Beijing: As the rich-poor divide widened in China after it embraced market economy, large sections of the people in the country are feeling a sense of inequality over the wealth distribution, according to official surveys.
Results of Researchers' surveys carried by People's Daily, the flagship newspaper of the ruling Communist Party of China (CPC), showed that the wealth gap is being "widely felt among the Chinese public."
Civil servants, private enterprise owners and employees are all feeling a sense of inequality in terms of how wealth is distributed in China, the report said.
A similar survey in 2007 survey had shown that only farmers felt that wealth distribution was fair, possibly because the government rescinded agricultural taxes and began providing tuition waivers to rural students in 2006, Zheng Gongcheng, a professor at Renmin University, was quoted as saying.
Another survey in 2010 said farmers too perceive a wealth gap, Zheng said, adding that China's social security system should be improved to provide people with better expectations of stability and to ease anxieties.
He stressed that wealth gaps are a normal phenomenon in market economies, adding that the government should still be wary of the gap's widening tendency and eliminate inequality by cracking down on monopolisation and corruption.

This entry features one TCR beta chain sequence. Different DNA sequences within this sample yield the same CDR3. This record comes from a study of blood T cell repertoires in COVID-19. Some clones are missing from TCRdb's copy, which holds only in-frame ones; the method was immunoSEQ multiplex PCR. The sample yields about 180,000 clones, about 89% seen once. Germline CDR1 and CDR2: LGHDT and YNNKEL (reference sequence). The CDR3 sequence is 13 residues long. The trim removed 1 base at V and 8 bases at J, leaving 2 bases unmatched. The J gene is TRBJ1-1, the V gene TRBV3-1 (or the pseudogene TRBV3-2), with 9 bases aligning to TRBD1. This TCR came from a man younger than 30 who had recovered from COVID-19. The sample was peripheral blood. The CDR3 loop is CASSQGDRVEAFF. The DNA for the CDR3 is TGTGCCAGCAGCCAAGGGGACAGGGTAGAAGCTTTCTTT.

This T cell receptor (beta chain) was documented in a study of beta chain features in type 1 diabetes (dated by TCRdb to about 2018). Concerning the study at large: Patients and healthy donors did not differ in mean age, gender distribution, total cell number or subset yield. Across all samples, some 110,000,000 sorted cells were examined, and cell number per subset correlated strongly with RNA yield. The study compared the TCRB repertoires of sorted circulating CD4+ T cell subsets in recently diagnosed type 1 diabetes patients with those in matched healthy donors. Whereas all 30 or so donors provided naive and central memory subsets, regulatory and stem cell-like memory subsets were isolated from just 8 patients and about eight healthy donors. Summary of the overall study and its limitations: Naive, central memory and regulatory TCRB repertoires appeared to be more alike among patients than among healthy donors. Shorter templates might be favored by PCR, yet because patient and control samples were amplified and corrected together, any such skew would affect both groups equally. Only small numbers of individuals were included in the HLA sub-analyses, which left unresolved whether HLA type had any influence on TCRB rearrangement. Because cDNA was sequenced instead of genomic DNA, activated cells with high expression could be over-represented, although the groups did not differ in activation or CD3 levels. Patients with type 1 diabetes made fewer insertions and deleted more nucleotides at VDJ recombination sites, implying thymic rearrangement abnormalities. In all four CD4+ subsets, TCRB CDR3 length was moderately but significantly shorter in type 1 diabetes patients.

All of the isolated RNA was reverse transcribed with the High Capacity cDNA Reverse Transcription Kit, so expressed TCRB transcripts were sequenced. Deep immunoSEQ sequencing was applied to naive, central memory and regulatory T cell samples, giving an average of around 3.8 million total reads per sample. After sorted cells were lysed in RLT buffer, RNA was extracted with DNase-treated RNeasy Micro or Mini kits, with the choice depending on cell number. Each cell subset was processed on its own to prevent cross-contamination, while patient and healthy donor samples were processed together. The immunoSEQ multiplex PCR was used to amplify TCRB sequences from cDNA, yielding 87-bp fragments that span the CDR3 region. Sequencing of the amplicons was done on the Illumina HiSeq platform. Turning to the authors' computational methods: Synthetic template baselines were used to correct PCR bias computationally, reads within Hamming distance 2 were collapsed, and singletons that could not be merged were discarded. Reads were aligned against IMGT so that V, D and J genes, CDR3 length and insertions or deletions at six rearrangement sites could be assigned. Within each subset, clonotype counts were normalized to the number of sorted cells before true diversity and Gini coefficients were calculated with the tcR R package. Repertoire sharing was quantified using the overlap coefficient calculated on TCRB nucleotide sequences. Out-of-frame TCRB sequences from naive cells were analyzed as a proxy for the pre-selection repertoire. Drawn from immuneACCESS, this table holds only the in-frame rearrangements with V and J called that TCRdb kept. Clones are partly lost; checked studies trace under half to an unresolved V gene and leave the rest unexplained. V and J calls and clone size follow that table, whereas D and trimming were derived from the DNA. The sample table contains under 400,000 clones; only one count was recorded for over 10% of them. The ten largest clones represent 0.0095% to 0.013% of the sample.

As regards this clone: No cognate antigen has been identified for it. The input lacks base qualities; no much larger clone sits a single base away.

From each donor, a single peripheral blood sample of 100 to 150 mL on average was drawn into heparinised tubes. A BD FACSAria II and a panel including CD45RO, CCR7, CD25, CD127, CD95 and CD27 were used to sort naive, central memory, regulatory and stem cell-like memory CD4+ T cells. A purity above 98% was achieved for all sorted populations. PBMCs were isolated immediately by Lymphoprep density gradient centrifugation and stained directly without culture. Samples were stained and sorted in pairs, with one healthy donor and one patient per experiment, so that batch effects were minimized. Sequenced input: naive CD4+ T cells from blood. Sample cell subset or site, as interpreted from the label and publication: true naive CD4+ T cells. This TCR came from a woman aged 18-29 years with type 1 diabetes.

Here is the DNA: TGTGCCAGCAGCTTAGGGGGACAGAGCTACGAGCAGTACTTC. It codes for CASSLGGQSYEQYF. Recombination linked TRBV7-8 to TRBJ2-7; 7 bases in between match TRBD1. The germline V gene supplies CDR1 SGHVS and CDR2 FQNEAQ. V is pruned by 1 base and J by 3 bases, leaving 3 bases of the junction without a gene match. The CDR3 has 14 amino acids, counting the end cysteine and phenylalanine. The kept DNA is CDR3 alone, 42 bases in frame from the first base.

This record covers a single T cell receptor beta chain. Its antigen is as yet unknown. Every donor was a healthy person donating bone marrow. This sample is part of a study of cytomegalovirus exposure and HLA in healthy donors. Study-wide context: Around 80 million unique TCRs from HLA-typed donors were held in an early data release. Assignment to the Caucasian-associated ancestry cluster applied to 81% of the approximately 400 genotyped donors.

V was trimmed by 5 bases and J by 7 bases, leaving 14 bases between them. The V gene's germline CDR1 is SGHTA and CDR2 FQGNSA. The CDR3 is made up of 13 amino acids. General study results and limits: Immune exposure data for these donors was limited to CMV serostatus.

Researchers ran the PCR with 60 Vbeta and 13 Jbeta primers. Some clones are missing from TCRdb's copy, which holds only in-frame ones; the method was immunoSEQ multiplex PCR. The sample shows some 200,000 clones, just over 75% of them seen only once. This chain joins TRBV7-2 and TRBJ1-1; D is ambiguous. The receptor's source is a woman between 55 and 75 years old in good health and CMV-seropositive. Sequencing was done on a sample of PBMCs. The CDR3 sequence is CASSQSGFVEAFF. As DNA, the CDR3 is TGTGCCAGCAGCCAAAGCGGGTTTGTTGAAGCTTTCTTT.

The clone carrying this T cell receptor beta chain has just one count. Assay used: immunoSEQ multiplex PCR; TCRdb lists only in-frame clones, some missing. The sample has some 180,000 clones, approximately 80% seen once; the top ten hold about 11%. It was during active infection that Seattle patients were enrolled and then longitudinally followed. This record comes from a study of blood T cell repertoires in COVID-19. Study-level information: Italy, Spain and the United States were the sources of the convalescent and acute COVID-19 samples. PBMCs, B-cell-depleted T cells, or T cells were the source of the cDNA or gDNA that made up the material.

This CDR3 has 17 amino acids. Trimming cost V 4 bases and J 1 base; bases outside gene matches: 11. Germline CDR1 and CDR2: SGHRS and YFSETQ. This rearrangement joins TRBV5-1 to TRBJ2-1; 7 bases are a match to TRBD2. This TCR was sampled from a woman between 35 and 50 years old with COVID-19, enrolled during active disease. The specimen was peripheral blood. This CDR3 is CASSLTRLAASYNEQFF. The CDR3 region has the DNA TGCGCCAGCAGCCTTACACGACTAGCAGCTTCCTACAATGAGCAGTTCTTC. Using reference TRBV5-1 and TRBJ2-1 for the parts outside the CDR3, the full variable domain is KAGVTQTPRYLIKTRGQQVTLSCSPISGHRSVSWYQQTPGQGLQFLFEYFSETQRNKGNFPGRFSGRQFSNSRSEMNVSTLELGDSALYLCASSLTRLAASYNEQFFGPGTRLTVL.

According to official statistics, in 2000, the average household disposable incomes of rural and urban families were 2,253 yuan (USD 354) and 6,280 yuan (USD 987), respectively, whereas in 2010, the figures stood at 5,919 yuan (USD 930) and 19,109 yuan (USD 3,003) respectively, with the gap increasing by more than 9,000 yuan (USD 1,414) over the period.
Moreover, statistics show that the average salary of employees of the country's public-owned financial companies is more than four times the income of a worker in the agricultural industry.